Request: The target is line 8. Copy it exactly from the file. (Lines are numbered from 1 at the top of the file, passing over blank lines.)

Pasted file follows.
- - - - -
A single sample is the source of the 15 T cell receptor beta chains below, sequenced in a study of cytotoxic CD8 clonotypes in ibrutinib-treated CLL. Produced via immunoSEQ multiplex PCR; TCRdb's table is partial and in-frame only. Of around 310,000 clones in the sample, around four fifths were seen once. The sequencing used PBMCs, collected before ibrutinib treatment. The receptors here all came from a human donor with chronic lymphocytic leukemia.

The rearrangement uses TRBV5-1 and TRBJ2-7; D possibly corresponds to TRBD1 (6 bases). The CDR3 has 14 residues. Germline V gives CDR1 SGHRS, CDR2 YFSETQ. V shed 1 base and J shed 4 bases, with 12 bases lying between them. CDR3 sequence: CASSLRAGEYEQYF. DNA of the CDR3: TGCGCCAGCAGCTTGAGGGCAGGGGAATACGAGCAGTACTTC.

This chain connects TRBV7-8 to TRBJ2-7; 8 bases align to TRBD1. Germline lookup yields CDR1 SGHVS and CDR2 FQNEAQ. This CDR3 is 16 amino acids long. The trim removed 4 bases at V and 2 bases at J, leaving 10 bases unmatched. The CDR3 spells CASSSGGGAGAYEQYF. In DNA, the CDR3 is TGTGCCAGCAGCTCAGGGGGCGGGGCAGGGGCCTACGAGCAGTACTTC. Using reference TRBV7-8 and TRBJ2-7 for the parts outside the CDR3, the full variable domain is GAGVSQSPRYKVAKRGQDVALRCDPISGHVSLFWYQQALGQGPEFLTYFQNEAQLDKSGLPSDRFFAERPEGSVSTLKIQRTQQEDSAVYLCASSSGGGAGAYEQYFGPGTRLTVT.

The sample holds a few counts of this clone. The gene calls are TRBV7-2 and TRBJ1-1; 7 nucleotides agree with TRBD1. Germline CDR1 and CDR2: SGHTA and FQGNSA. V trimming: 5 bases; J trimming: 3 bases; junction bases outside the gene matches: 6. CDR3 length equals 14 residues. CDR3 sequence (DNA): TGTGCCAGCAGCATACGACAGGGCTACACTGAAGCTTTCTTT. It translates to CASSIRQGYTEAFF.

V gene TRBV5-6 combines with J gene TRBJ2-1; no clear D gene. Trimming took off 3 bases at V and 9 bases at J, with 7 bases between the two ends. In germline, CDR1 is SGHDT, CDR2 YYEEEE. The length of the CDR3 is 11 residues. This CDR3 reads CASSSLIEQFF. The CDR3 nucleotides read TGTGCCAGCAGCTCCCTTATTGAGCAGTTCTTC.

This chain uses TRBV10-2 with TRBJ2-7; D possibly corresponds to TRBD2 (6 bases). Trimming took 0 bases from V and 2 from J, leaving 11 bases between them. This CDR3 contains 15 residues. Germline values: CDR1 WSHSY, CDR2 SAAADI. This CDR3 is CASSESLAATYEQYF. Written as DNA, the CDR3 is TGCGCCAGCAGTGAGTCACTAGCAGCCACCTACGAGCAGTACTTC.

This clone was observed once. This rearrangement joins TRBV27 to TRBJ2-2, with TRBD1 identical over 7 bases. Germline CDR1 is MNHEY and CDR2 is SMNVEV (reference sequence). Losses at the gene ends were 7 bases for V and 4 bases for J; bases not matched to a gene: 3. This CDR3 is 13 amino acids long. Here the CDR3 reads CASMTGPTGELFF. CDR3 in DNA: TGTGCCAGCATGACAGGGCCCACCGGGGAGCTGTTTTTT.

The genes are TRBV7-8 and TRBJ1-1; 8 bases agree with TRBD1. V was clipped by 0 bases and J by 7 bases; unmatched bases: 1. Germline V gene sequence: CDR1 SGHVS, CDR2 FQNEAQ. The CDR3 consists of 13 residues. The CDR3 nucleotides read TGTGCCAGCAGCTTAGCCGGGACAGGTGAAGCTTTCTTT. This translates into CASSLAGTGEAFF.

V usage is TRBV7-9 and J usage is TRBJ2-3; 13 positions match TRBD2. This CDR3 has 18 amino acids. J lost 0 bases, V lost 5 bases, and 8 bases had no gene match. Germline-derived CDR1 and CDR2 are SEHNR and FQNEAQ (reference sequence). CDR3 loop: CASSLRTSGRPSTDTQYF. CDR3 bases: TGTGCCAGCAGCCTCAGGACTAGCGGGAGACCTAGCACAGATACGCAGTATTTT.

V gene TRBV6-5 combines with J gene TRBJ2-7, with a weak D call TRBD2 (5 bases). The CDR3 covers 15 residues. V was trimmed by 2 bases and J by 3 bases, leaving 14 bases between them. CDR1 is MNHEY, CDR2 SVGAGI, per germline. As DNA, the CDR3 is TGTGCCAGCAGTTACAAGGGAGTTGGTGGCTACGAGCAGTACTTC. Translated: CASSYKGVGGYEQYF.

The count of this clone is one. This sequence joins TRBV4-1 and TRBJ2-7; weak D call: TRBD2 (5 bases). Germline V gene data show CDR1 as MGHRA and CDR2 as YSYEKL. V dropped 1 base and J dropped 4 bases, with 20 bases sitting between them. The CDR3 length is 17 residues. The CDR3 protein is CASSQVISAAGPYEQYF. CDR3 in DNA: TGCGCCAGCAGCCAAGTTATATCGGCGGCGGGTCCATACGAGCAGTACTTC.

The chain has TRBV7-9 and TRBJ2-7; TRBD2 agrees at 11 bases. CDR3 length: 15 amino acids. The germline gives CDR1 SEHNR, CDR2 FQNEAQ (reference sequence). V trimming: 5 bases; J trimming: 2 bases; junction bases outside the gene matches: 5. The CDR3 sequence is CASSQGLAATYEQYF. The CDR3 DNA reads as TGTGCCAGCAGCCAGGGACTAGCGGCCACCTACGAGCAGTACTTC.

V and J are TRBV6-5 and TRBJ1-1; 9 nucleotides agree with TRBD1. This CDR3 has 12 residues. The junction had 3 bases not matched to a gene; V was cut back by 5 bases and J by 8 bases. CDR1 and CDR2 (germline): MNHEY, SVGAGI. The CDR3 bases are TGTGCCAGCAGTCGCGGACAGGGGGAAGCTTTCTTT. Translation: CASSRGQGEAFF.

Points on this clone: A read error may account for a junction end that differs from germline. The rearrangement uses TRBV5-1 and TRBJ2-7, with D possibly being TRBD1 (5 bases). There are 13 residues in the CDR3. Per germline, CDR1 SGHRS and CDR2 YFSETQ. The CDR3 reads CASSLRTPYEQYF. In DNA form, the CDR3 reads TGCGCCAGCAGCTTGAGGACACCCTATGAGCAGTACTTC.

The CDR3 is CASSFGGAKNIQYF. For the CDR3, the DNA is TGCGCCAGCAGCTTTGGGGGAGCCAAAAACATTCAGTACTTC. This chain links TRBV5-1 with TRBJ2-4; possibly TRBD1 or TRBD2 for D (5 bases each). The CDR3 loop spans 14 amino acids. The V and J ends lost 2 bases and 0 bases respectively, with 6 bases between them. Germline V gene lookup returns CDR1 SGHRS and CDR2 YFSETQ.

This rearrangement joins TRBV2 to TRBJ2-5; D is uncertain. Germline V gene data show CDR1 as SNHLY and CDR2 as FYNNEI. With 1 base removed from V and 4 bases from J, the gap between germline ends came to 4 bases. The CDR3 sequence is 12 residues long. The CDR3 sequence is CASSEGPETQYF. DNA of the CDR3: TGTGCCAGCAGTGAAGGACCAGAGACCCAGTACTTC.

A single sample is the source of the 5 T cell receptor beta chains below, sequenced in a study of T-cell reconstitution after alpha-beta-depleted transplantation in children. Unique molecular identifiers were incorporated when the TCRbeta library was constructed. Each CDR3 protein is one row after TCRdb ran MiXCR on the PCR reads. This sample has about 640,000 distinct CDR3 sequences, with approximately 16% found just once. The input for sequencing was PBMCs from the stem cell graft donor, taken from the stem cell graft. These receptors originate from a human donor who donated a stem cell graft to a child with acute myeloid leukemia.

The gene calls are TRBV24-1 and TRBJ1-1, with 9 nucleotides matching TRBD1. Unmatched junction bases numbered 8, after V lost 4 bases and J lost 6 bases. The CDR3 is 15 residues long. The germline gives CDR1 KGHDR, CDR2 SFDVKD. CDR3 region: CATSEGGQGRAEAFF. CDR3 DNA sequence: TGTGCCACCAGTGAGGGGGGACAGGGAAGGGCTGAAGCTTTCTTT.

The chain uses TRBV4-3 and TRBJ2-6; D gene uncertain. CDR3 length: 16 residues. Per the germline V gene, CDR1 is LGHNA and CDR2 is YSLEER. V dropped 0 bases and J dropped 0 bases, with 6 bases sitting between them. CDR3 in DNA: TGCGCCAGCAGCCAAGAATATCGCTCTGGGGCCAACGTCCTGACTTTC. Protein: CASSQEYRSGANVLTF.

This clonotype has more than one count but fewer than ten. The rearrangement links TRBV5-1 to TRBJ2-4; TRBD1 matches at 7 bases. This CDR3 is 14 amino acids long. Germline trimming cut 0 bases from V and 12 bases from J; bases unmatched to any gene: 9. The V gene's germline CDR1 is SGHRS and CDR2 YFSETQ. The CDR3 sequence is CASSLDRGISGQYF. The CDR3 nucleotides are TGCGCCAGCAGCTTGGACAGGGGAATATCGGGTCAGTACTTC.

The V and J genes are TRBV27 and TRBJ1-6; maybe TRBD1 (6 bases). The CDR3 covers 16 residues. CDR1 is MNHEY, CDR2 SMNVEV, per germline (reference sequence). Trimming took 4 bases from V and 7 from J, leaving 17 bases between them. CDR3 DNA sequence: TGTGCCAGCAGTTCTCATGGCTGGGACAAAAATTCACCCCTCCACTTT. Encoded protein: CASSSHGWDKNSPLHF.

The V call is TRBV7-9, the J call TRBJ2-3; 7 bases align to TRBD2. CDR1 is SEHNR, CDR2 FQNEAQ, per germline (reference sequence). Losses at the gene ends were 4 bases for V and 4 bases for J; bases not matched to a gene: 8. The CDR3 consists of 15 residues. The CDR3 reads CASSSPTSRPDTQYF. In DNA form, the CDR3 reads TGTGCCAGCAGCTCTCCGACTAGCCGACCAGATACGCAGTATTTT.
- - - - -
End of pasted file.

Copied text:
The genes are TRBV7-8 and TRBJ1-1; 8 bases agree with TRBD1. V was clipped by 0 bases and J by 7 bases; unmatched bases: 1. Germline V gene sequence: CDR1 SGHVS, CDR2 FQNEAQ. The CDR3 consists of 13 residues. The CDR3 nucleotides read TGTGCCAGCAGCTTAGCCGGGACAGGTGAAGCTTTCTTT. This translates into CASSLAGTGEAFF.